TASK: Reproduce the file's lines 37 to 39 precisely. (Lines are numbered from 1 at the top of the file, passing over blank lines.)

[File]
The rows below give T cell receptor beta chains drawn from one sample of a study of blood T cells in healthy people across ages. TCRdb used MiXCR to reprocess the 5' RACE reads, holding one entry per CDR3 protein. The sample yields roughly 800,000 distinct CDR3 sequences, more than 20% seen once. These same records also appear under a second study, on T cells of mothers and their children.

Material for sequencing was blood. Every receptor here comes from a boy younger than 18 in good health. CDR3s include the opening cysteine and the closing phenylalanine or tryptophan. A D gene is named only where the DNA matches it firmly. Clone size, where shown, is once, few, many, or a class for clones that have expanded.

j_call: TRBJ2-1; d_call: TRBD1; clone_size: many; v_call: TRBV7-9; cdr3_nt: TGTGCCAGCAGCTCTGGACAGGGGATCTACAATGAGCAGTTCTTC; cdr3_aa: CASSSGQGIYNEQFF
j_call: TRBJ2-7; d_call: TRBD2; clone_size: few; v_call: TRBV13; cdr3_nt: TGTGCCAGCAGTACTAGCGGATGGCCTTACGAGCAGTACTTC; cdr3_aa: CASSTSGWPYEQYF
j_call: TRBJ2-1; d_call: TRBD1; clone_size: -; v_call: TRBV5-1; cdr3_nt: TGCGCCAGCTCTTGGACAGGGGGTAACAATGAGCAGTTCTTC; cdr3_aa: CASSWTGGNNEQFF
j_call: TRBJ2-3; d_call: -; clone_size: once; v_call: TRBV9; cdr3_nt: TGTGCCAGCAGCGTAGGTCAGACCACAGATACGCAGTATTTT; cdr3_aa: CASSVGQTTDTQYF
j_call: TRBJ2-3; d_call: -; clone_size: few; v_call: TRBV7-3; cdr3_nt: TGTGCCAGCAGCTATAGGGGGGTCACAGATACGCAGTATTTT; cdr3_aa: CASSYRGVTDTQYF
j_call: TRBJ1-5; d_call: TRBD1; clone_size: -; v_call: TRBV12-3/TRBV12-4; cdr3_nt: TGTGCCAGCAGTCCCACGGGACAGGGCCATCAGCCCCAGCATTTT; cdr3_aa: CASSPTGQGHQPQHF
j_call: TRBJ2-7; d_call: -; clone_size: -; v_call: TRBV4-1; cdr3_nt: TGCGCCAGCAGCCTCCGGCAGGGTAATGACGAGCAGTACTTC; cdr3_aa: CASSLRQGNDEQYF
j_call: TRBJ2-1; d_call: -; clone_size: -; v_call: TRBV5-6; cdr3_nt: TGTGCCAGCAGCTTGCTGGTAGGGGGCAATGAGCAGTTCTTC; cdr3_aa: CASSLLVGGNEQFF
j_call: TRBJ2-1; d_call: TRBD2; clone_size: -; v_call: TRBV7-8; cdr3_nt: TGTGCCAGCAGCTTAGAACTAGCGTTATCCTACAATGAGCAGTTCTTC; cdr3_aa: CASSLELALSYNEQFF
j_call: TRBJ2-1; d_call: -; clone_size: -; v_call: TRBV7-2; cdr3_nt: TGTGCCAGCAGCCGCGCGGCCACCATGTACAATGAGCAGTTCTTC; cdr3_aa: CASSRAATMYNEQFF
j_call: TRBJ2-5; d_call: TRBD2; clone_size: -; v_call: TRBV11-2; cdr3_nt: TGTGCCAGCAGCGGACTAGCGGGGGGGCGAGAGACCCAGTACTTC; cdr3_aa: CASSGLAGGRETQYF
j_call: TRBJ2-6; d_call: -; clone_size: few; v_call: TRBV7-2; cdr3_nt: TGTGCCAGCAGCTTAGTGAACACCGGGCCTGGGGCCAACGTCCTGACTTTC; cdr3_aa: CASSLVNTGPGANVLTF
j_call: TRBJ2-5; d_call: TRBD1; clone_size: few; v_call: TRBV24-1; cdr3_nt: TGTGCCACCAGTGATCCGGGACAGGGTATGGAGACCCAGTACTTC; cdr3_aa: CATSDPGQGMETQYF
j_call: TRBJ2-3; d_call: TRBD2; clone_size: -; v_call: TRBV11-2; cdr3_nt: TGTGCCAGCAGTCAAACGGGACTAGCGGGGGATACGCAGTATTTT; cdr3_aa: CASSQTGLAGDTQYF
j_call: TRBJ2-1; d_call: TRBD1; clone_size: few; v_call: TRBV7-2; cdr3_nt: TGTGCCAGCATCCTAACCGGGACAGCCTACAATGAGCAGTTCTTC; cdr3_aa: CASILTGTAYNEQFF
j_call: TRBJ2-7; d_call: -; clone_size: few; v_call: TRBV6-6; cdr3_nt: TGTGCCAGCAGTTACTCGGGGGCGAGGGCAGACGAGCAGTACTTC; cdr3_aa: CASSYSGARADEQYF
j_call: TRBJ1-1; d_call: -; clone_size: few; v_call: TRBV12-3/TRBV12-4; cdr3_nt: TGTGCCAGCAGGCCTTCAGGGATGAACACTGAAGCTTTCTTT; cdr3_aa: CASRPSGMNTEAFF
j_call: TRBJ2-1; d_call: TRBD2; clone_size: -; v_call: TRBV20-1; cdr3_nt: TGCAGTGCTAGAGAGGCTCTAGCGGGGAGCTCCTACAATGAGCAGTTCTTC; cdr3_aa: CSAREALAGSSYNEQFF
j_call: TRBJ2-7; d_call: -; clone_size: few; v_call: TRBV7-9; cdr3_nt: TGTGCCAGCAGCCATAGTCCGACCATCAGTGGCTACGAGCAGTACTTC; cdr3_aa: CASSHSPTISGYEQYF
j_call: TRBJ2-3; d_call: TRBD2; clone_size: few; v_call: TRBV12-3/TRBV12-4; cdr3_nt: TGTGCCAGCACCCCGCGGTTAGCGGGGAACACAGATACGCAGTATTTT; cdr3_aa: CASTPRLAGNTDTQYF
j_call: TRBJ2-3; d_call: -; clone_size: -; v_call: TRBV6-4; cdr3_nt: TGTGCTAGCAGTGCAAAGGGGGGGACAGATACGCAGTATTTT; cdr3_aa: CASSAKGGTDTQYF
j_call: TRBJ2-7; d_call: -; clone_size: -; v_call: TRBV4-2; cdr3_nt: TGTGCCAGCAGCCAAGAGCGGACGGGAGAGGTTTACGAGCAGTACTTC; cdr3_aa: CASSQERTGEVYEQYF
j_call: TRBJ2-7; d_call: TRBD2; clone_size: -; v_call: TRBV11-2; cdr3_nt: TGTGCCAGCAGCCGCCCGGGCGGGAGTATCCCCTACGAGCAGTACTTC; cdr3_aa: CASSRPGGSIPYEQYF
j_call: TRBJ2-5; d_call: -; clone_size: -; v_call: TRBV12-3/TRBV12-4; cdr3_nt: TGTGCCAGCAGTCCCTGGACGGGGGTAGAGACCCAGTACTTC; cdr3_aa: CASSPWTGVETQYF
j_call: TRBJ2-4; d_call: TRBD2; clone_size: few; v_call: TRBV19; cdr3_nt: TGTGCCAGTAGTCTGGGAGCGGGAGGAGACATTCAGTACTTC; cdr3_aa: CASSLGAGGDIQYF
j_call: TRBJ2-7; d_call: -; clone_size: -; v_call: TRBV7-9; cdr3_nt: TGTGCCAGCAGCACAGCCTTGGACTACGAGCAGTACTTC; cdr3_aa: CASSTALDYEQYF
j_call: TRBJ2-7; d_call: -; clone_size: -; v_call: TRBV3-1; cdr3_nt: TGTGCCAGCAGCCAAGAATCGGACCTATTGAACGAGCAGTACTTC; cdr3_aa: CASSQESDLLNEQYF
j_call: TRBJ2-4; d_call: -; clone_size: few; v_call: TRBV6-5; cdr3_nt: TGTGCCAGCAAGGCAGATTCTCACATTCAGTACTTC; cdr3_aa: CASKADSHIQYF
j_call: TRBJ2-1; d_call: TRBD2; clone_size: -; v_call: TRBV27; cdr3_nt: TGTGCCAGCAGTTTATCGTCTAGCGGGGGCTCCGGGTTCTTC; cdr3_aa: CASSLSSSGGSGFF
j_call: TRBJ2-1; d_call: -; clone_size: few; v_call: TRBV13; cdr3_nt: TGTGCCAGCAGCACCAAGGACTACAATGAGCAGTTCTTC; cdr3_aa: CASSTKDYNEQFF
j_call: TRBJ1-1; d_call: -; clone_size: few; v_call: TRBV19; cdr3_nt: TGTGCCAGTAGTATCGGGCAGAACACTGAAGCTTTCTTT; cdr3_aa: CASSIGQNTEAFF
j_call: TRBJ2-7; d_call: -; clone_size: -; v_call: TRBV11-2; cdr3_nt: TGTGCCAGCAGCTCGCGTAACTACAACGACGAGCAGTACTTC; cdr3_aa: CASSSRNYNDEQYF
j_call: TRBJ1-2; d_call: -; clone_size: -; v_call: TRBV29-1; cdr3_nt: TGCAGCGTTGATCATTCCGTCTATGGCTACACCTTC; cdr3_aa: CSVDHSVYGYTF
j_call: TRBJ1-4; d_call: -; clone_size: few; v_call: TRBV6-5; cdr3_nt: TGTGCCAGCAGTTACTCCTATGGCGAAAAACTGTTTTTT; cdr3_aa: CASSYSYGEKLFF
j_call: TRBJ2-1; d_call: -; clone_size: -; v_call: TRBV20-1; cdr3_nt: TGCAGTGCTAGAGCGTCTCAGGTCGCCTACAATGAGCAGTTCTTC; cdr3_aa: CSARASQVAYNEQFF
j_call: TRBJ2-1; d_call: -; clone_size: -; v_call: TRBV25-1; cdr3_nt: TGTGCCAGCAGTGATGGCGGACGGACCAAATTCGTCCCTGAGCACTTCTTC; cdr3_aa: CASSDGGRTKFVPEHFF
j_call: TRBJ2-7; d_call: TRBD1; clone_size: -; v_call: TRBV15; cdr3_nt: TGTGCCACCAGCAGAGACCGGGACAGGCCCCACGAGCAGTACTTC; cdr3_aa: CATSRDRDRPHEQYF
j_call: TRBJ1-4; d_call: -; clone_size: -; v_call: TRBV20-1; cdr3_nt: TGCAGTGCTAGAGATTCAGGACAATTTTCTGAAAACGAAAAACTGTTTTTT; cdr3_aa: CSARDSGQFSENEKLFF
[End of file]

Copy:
j_call: TRBJ2-1; d_call: -; clone_size: -; v_call: TRBV20-1; cdr3_nt: TGCAGTGCTAGAGCGTCTCAGGTCGCCTACAATGAGCAGTTCTTC; cdr3_aa: CSARASQVAYNEQFF
j_call: TRBJ2-1; d_call: -; clone_size: -; v_call: TRBV25-1; cdr3_nt: TGTGCCAGCAGTGATGGCGGACGGACCAAATTCGTCCCTGAGCACTTCTTC; cdr3_aa: CASSDGGRTKFVPEHFF
j_call: TRBJ2-7; d_call: TRBD1; clone_size: -; v_call: TRBV15; cdr3_nt: TGTGCCACCAGCAGAGACCGGGACAGGCCCCACGAGCAGTACTTC; cdr3_aa: CATSRDRDRPHEQYF